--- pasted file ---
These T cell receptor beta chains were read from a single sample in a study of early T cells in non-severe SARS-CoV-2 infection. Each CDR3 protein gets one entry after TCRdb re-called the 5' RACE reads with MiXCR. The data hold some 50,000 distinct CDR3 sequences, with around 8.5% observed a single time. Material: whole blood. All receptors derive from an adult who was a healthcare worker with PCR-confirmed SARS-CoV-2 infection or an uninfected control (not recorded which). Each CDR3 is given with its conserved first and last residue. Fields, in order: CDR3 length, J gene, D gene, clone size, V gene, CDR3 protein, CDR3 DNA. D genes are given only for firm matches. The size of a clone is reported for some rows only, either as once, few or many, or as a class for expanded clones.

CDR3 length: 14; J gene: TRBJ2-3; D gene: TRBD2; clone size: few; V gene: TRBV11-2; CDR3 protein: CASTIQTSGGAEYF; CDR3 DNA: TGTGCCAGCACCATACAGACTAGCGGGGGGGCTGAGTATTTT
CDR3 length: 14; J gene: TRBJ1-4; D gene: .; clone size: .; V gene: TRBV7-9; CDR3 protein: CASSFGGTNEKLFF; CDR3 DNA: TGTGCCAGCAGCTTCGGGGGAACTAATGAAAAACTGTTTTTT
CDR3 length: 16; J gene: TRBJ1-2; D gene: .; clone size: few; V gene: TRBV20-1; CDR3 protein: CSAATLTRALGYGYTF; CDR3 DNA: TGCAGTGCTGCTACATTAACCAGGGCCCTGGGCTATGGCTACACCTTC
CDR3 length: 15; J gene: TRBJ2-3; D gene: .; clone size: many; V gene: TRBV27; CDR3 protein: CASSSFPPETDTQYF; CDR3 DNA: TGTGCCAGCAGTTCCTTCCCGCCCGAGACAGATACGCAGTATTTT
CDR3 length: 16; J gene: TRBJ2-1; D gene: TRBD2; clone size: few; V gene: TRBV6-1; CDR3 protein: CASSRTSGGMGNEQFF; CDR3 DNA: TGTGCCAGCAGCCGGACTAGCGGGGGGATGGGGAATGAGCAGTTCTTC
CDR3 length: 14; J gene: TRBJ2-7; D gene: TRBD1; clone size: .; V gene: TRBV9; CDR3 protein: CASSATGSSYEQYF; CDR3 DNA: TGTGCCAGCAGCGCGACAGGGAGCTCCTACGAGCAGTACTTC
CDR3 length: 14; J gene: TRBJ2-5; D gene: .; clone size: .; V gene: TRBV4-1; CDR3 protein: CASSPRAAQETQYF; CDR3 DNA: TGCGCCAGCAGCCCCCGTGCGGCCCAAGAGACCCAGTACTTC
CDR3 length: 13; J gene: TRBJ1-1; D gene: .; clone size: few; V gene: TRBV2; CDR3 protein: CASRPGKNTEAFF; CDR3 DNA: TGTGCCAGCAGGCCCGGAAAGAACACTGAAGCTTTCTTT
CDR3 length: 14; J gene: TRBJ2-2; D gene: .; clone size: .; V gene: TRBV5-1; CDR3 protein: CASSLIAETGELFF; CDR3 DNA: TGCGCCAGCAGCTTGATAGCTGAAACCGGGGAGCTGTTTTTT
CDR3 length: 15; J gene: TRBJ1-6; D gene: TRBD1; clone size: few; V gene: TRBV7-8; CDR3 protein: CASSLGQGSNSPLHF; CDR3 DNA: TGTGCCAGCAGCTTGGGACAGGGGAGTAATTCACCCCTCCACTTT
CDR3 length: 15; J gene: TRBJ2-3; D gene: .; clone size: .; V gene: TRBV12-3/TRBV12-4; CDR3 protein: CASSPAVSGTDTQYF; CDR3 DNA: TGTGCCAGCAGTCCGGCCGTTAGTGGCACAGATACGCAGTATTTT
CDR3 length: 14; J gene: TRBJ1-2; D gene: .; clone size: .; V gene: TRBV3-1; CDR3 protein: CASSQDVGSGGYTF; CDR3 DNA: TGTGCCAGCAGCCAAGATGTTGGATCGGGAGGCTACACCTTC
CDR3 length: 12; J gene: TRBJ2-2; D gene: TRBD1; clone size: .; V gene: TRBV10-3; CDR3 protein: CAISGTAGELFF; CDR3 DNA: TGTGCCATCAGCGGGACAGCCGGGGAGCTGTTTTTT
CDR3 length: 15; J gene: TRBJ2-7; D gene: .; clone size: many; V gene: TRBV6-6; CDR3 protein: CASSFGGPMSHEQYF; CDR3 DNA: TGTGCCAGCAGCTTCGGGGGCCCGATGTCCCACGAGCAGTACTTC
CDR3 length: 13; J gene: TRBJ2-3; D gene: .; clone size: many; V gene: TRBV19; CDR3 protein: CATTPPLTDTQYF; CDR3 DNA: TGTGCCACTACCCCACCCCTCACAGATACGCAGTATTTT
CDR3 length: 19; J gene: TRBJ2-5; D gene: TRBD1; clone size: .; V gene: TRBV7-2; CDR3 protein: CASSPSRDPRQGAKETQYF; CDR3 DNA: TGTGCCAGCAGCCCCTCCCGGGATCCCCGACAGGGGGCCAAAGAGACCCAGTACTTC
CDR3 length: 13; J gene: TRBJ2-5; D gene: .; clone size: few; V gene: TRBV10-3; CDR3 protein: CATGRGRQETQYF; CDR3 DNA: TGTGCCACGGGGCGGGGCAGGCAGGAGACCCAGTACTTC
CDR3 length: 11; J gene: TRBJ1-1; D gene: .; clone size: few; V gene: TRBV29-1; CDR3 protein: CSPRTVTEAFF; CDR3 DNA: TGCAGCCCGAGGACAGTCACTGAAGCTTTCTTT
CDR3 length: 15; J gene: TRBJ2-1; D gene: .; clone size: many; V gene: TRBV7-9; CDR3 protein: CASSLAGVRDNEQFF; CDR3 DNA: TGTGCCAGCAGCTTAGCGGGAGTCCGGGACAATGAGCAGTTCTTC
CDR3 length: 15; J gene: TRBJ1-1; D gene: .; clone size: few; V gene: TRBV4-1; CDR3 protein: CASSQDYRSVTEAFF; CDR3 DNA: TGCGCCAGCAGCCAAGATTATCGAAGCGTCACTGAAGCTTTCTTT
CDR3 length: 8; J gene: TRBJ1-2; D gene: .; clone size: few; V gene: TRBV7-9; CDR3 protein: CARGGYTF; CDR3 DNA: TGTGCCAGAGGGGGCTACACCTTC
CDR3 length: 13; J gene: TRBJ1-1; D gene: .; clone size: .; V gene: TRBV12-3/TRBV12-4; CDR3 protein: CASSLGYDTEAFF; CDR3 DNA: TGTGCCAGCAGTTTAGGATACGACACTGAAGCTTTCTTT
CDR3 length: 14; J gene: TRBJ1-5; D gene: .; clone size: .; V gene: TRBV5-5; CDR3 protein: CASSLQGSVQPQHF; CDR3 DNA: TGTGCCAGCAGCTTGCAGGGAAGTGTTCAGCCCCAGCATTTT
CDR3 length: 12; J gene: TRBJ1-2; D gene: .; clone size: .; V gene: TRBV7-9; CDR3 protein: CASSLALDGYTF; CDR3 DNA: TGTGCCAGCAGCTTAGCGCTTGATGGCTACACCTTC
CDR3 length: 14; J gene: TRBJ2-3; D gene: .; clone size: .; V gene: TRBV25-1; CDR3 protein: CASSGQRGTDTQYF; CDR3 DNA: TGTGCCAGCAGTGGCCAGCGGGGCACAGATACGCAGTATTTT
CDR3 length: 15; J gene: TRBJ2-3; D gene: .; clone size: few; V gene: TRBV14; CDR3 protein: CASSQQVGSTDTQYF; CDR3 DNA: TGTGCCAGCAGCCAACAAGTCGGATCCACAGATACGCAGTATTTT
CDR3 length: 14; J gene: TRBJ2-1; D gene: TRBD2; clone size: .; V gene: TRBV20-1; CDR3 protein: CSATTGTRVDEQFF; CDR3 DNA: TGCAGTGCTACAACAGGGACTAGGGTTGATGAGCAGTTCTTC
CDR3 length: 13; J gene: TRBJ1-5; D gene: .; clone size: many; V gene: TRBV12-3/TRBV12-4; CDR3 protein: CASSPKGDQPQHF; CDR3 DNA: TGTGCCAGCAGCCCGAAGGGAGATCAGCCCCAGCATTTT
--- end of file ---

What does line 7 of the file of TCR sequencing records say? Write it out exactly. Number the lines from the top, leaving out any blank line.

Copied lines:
CDR3 length: 14; J gene: TRBJ2-7; D gene: TRBD1; clone size: .; V gene: TRBV9; CDR3 protein: CASSATGSSYEQYF; CDR3 DNA: TGTGCCAGCAGCGCGACAGGGAGCTCCTACGAGCAGTACTTC